The Inspired Word of God was nothing to Luther when it could not be made to square with Lutheranism. He is prepared to assume the whole responsibility for the changes he made and believes he has the faculty of judging the Bible without danger of error. He believes he is infallible. "My word," says he, in an exhortation to his followers, "is the word of Christ: my mouth is the mouth of Christ." And to prove this, he indulges in a prophecy: he proclaims that "if his Gospel is preached but for two years, then Pope, bishops, cardinals, priests, monks, nuns, bells, belltowers, masses—rules, statues and all the vermin and riff-raff of the Papal government, will have vanished like smoke." Luther with all this flourish of trumpets proved himself a false prophet. 1 The Church that he thought would "vanish like smoke" is still in existence and now as ever cries out in the words of her Founder: "There will rise up false Christs and false prophets and they shall show signs and wonders to seduce, if it were possible, even the elect. Take ye heed, therefore: behold I have foretold you all things." St. Mark XIII, 22, 23.O'Hare does not provide any documentation for this quote. The second bit of bibliographic data is a different English translation of the quote accompanied by the German original. The documentation given by COG writer makes reference to a web link that has long since vanished. That link was to a book by Dr. Mãdãlina Nicolaescu, Meanings of violence in Shakespeare's Plays. The chapter being cited is entitled, "God's words - the violence of representation." There the author states,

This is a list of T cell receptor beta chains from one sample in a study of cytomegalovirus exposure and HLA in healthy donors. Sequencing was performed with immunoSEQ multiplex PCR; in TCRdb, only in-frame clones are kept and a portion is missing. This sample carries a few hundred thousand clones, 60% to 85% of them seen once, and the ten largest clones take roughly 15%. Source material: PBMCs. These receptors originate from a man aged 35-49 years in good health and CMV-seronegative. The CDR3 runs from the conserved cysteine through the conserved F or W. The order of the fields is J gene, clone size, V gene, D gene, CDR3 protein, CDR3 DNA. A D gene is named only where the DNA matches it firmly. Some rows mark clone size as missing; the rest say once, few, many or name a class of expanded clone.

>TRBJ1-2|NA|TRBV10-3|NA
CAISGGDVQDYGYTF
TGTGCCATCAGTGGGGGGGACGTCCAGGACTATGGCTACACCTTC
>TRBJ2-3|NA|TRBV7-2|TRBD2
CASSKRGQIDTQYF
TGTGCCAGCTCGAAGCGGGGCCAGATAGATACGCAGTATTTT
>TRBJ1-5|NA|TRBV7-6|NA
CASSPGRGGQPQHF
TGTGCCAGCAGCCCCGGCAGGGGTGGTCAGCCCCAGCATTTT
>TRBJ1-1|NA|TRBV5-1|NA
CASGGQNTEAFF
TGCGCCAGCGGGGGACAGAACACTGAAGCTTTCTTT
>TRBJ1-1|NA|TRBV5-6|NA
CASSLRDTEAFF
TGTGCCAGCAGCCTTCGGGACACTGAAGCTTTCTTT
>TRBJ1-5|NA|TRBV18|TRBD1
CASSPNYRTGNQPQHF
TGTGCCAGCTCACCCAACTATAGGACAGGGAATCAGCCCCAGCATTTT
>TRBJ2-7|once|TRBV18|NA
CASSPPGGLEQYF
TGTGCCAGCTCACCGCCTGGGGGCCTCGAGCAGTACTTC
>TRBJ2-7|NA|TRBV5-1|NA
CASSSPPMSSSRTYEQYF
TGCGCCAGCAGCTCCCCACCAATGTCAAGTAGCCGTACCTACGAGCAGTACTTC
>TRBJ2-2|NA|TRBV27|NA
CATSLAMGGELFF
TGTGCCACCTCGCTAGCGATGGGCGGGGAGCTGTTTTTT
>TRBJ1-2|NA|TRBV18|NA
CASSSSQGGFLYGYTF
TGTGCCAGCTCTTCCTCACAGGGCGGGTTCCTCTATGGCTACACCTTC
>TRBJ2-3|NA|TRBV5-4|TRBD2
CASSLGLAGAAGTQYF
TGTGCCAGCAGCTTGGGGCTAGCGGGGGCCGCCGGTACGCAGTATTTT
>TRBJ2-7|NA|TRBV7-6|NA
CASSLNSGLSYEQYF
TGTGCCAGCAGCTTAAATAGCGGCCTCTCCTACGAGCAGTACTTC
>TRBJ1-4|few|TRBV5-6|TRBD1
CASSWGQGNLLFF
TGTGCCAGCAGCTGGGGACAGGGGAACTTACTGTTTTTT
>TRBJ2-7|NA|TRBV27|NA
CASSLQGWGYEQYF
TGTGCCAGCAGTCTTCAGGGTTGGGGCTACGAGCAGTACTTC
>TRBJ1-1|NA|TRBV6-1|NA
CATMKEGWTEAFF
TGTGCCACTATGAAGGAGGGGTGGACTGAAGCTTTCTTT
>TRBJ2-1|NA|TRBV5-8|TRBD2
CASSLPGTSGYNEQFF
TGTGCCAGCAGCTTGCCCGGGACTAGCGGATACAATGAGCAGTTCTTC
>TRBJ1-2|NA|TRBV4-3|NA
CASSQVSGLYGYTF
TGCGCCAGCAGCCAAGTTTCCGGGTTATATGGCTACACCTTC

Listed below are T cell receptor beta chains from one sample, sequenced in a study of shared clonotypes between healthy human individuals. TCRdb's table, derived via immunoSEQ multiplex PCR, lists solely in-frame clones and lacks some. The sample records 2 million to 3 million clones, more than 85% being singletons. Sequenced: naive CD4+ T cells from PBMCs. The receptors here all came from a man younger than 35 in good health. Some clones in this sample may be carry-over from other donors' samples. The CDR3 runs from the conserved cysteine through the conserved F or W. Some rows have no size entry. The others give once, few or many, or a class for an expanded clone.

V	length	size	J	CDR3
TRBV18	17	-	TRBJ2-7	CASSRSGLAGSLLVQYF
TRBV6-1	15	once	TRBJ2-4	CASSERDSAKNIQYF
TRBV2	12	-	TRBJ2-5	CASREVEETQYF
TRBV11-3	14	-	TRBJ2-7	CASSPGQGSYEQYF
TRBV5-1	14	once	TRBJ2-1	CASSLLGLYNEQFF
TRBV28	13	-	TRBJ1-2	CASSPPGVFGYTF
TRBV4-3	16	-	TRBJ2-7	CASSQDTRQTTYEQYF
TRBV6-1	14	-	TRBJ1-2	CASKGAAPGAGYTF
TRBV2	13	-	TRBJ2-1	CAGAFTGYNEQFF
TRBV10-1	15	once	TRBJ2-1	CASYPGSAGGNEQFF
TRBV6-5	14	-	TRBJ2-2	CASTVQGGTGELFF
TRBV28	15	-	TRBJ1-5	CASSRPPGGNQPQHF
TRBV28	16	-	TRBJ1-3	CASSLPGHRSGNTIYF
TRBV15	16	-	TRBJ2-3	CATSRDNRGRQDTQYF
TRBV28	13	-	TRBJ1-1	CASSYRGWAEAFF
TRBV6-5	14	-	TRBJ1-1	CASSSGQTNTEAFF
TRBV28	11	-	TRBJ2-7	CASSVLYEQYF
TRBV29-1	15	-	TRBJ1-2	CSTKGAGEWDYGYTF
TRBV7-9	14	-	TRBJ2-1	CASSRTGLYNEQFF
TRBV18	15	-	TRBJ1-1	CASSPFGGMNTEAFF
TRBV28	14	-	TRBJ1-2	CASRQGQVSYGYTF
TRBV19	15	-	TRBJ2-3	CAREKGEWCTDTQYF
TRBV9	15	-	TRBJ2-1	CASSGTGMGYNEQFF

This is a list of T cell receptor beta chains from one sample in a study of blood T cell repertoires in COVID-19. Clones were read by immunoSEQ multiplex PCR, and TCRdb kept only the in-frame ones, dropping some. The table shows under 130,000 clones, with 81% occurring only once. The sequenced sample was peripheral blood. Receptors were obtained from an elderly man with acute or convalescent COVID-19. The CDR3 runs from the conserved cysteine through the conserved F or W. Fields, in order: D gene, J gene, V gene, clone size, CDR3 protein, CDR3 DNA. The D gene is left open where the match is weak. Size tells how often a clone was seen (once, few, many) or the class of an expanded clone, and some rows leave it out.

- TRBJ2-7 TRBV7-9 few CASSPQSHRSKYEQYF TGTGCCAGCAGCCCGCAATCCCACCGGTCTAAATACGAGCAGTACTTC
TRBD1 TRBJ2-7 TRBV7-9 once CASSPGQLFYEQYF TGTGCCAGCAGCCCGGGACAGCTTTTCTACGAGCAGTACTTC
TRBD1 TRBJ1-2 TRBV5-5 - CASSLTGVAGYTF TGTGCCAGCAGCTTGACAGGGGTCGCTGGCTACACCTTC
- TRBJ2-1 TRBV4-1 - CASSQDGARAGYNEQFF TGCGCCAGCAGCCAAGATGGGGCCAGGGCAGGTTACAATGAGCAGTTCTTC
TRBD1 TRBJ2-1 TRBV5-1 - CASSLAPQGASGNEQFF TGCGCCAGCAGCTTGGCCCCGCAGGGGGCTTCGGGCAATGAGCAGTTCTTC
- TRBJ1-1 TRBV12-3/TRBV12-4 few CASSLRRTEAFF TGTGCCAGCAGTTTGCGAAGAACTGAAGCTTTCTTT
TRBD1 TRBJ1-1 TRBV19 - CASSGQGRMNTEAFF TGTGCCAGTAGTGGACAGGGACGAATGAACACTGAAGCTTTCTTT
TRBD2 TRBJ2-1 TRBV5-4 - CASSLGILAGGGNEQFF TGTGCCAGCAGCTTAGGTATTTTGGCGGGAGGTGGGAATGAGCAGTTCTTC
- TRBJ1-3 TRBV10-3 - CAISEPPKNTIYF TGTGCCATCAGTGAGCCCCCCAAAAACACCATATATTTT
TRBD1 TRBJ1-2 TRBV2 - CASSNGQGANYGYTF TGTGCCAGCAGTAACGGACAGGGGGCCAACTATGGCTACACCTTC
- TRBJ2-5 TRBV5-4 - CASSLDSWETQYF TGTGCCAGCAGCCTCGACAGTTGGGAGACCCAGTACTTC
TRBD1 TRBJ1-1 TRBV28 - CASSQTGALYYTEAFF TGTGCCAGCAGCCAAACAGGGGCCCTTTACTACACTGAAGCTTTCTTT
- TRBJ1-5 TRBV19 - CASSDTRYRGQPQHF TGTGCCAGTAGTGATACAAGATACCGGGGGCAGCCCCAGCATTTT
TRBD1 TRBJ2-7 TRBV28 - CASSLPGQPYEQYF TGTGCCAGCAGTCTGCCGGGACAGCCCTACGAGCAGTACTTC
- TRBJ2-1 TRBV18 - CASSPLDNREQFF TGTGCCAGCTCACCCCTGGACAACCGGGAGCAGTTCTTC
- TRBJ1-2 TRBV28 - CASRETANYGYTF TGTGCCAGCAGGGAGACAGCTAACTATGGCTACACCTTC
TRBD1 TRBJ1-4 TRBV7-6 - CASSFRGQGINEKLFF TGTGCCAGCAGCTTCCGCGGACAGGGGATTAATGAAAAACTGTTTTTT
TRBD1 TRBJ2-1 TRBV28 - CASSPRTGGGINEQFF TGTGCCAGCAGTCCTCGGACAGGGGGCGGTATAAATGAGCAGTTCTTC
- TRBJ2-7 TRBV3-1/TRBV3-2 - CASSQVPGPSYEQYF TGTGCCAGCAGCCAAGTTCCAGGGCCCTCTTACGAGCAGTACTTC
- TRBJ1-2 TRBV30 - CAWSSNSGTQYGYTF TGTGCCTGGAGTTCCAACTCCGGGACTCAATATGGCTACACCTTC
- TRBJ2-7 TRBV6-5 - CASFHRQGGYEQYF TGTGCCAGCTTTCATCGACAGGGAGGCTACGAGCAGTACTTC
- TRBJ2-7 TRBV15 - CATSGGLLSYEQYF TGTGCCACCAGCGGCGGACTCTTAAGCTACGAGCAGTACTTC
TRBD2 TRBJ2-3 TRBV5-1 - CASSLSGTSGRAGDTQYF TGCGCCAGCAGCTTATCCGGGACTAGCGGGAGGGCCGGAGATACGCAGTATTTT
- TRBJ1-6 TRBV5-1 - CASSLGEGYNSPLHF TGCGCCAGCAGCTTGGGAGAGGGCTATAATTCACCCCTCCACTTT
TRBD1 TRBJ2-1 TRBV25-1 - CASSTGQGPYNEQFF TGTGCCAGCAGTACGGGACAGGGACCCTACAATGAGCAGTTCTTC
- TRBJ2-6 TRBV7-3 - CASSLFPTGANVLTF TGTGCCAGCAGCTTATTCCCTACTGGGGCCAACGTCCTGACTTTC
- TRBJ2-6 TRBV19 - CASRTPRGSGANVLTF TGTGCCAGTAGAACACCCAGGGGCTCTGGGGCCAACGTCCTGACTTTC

In the early days of the Reformation militant Protestants like Luther were convinced that God was using the apocalyptic sword against the false Roman Catholic Church, identified as Antichrist. The Protestants' belief in God's judgment over the papists was crucial in substantiating the new religious values and dogmas they were promoting. Representations of imminent providential violence against the "godless" were central to the othering strategies underpinning the constitution of the new religious subjectivity.Dr. Mãdãlina Nicolaescu refers to Luther's "A Sincere Admonition by Martin Luther to all Christians to guard against all Insurrection and Rebellion." This treatise can be found in WA 8: 676-687. At least two English translations exist: PE 3: 206-222 and LW 45: 51-74. The quote in question can be found in LW 45:66.